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Race to replace retiring Rep. Henry Waxman likely to be crowded

January 30, 2014|By Seema Mehta

Rep. Henry Waxman's sudden announcement Thursday that he would retire after 20 terms set off wild guesswork among political power brokers in California about who would run to replace him.

“Waxmania!” declared Democratic consultant Sean Clegg. “This is going to be a jail-break field. This is going to be a rumble on the Westside.”

Among the names being bandied about are state legislators Fran Pavley, Richard Bloom and Ted Lieu, who said he was seriously considering a race and would make a formal statement Friday about his intentions; former state lawmaker Betsy Butler; Secretary of State Debra Bowen; county Supervisor Zev Yaroslavsky, former City Controller Wendy Greuel and KCRW host Matt Miller.

“I’m hearing everyone’s name in the universe. People love to speculate,” said former state legislator Sheila Kuehl, who put to rest rumors that she was considering dropping her county Board of Supervisors’ bid to run for Congress.

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“I have always preferred to be in a public service position where I could actually accomplish serious programmatic goals, and I think that at the moment, that is possible on the Board of Supervisors, not so possible in Congress,” Kuehl said.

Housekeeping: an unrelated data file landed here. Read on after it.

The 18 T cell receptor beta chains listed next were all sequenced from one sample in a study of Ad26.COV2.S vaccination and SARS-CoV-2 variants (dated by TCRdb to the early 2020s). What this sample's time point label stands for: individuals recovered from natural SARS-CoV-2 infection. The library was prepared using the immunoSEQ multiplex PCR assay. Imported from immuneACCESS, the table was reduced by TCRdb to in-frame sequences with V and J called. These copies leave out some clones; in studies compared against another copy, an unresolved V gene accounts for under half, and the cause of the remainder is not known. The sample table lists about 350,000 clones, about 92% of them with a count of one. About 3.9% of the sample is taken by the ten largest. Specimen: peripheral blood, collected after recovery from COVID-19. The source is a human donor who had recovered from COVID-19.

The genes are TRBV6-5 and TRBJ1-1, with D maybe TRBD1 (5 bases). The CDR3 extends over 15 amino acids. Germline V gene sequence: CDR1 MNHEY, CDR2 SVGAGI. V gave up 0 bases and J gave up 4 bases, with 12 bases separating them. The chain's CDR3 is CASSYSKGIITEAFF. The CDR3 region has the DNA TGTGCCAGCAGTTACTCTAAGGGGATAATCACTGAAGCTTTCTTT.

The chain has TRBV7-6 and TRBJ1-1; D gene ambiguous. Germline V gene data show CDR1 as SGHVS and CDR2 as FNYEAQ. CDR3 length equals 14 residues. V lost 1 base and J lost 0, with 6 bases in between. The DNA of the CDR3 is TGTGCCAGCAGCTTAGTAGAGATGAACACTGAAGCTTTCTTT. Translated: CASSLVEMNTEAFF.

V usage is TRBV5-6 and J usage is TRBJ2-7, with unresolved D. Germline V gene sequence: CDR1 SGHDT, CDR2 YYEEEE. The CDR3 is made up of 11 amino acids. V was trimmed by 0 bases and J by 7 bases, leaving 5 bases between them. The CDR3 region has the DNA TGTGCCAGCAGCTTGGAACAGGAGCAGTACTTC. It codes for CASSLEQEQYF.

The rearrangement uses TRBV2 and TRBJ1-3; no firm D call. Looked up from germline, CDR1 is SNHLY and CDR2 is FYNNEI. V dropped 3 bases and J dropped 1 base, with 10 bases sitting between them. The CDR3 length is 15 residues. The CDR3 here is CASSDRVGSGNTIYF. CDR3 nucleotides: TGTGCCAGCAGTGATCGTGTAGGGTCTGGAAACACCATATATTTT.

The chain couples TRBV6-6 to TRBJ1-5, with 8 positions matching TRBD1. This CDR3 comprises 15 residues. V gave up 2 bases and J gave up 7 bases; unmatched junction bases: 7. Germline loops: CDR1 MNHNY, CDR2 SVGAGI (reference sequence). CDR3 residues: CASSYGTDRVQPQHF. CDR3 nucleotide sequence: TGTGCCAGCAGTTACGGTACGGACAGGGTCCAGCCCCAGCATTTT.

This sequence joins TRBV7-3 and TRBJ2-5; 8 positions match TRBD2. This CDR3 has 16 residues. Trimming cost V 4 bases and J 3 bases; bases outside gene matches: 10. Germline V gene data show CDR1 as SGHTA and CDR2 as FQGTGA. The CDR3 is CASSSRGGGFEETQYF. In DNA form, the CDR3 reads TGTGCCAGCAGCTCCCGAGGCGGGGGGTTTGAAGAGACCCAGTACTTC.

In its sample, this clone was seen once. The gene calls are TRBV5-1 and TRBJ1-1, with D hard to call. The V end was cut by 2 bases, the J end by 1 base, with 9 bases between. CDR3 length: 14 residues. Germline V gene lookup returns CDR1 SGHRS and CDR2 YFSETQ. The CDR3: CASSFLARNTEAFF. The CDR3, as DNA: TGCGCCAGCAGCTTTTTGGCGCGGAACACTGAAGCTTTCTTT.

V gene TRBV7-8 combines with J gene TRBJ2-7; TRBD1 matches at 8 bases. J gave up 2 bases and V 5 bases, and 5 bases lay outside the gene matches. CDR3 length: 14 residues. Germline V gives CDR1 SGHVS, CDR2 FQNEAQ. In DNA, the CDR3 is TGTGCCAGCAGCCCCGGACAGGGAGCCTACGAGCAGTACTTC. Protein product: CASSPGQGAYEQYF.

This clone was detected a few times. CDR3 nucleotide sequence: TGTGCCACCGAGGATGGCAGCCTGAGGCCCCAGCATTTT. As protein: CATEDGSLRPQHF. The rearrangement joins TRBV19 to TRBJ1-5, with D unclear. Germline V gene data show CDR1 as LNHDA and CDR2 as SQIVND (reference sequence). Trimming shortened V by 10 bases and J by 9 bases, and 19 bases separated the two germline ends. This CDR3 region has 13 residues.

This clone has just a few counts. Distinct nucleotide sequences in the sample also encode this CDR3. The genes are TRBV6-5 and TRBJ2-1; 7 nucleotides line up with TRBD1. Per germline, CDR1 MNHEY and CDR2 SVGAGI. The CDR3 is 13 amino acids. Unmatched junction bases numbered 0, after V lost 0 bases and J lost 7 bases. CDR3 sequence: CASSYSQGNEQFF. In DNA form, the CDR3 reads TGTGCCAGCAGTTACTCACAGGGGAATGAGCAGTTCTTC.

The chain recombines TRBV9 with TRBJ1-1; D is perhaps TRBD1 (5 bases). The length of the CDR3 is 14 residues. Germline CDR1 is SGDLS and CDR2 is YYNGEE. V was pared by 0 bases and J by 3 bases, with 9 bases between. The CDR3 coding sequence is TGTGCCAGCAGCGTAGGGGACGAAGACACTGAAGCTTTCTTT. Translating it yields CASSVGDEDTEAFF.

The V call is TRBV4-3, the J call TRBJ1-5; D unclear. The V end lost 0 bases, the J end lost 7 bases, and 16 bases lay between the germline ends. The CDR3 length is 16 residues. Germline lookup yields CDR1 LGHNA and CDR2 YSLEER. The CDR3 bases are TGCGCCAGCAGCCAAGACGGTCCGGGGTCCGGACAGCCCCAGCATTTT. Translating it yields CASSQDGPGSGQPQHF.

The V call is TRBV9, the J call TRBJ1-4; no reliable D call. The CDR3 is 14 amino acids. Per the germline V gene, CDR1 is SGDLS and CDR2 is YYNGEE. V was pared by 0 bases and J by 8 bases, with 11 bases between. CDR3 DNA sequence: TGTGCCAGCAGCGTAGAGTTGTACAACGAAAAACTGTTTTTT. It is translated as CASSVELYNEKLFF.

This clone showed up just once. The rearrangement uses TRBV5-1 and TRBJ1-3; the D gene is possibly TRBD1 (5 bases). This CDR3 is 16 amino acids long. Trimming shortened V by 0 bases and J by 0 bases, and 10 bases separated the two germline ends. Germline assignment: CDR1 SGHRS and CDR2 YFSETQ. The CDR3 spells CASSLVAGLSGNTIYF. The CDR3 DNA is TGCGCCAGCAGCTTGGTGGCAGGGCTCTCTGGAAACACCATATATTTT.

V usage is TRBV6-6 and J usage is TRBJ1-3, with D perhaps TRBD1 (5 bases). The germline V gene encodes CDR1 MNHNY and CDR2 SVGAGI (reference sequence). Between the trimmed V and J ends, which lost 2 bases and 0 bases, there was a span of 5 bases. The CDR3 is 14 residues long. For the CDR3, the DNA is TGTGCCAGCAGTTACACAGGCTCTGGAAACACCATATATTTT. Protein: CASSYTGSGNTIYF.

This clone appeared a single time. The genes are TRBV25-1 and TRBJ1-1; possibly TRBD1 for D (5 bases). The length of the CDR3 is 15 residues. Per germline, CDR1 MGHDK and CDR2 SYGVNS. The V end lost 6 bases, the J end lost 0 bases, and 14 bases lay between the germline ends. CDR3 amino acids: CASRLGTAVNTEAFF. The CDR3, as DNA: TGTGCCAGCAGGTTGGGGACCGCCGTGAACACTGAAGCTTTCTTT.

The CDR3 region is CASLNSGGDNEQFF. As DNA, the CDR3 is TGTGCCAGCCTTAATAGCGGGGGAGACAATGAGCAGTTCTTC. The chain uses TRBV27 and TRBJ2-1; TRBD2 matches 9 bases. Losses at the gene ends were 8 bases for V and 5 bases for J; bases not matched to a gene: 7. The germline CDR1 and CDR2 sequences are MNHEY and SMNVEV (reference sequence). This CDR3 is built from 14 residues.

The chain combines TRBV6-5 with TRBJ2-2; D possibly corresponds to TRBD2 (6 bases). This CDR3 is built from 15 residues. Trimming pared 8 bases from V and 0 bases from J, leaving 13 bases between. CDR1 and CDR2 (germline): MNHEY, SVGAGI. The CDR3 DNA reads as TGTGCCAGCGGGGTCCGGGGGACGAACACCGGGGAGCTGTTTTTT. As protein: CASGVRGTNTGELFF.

A consultant for former Santa Monica Mayor Bobby Shriver, Kuehl’s rival in the county race, said he too would continue his bid to replace termed-out Supervisor Yaroslavsky.

Yaroslavsky did not completely rule out a run for Democrat Waxman’s seat, but made it sound unlikely.

“My first reaction is to be a freshman at the age of 65 is not something I’ve longed to do all my life,” he said.

Like many, Yaroslavsky said he was shocked when he learned of Waxman’s plans. He learned of the news Wednesday night and likened it to a death in the family.

“Frankly I did not have a great night’s sleep. This is an incredibly sad day for America and for Congress and for the community he represented," Yaroslavsky said. "Henry Waxman has his fingerprints on more legislation that has impacted the lives and the quality of life of Americans than practically any other congressmen in the history of the country, from healthcare to the environment to clean air.

"This is a man who sometimes single-handedly, even when he was in the minority, was able to advance the cause of public health and the public interest.”

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seema.mehta@latimes.com

Twitter: @LATSeema

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